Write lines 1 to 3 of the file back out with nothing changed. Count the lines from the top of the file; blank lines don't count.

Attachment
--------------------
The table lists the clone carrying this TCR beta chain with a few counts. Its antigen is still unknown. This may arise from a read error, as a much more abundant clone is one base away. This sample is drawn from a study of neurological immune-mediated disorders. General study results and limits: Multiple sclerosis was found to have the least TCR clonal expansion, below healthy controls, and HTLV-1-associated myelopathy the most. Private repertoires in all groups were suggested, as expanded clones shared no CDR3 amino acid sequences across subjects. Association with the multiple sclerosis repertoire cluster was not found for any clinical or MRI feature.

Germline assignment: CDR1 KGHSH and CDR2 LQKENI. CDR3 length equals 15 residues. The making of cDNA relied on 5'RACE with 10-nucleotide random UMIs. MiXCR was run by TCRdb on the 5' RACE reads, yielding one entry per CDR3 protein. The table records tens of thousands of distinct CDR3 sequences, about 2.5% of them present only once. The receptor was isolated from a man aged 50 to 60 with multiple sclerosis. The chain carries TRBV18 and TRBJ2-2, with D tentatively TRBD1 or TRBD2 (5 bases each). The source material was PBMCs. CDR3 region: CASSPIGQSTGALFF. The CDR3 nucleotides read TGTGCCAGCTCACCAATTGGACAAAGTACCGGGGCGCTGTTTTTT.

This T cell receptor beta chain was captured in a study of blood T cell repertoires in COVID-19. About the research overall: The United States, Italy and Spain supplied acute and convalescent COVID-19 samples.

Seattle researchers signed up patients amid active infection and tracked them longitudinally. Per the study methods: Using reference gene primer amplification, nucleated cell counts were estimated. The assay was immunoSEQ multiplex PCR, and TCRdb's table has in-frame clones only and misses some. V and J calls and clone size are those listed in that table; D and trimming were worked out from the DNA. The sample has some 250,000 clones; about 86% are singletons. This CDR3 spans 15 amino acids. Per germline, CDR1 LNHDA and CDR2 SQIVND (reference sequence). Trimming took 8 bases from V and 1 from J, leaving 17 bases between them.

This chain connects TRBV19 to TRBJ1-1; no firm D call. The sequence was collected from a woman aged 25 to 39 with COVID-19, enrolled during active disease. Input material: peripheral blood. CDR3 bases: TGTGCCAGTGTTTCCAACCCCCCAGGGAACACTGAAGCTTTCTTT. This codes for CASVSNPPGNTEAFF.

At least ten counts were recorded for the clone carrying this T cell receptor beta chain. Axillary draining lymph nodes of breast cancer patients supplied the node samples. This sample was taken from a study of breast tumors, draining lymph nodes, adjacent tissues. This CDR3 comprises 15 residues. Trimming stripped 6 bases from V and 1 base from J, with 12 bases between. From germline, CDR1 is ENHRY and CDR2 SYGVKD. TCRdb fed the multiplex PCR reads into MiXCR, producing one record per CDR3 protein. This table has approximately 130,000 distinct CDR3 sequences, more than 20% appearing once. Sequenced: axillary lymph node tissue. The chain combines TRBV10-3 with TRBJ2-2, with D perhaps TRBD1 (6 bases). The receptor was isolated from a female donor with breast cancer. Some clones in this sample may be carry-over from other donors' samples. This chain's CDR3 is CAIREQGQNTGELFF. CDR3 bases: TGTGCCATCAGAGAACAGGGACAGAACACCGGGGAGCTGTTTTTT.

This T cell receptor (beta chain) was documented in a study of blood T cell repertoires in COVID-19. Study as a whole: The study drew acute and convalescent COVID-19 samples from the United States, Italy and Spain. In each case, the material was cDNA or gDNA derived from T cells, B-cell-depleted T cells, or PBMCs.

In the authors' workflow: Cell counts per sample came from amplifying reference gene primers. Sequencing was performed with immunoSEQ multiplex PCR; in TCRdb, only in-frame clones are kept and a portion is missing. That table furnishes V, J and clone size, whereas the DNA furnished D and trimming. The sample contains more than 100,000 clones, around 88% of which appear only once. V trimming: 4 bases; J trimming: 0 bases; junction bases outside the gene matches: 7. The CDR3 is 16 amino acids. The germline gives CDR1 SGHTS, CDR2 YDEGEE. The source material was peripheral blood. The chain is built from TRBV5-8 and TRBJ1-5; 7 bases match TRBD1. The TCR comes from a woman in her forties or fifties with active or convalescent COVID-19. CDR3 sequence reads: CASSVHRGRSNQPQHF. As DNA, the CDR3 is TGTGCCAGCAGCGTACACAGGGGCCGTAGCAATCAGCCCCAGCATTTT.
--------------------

The table lists the clone carrying this TCR beta chain with a few counts. Its antigen is still unknown. This may arise from a read error, as a much more abundant clone is one base away. This sample is drawn from a study of neurological immune-mediated disorders. General study results and limits: Multiple sclerosis was found to have the least TCR clonal expansion, below healthy controls, and HTLV-1-associated myelopathy the most. Private repertoires in all groups were suggested, as expanded clones shared no CDR3 amino acid sequences across subjects. Association with the multiple sclerosis repertoire cluster was not found for any clinical or MRI feature.

Germline assignment: CDR1 KGHSH and CDR2 LQKENI. CDR3 length equals 15 residues. The making of cDNA relied on 5'RACE with 10-nucleotide random UMIs. MiXCR was run by TCRdb on the 5' RACE reads, yielding one entry per CDR3 protein. The table records tens of thousands of distinct CDR3 sequences, about 2.5% of them present only once. The receptor was isolated from a man aged 50 to 60 with multiple sclerosis. The chain carries TRBV18 and TRBJ2-2, with D tentatively TRBD1 or TRBD2 (5 bases each). The source material was PBMCs. CDR3 region: CASSPIGQSTGALFF. The CDR3 nucleotides read TGTGCCAGCTCACCAATTGGACAAAGTACCGGGGCGCTGTTTTTT.

This T cell receptor beta chain was captured in a study of blood T cell repertoires in COVID-19. About the research overall: The United States, Italy and Spain supplied acute and convalescent COVID-19 samples.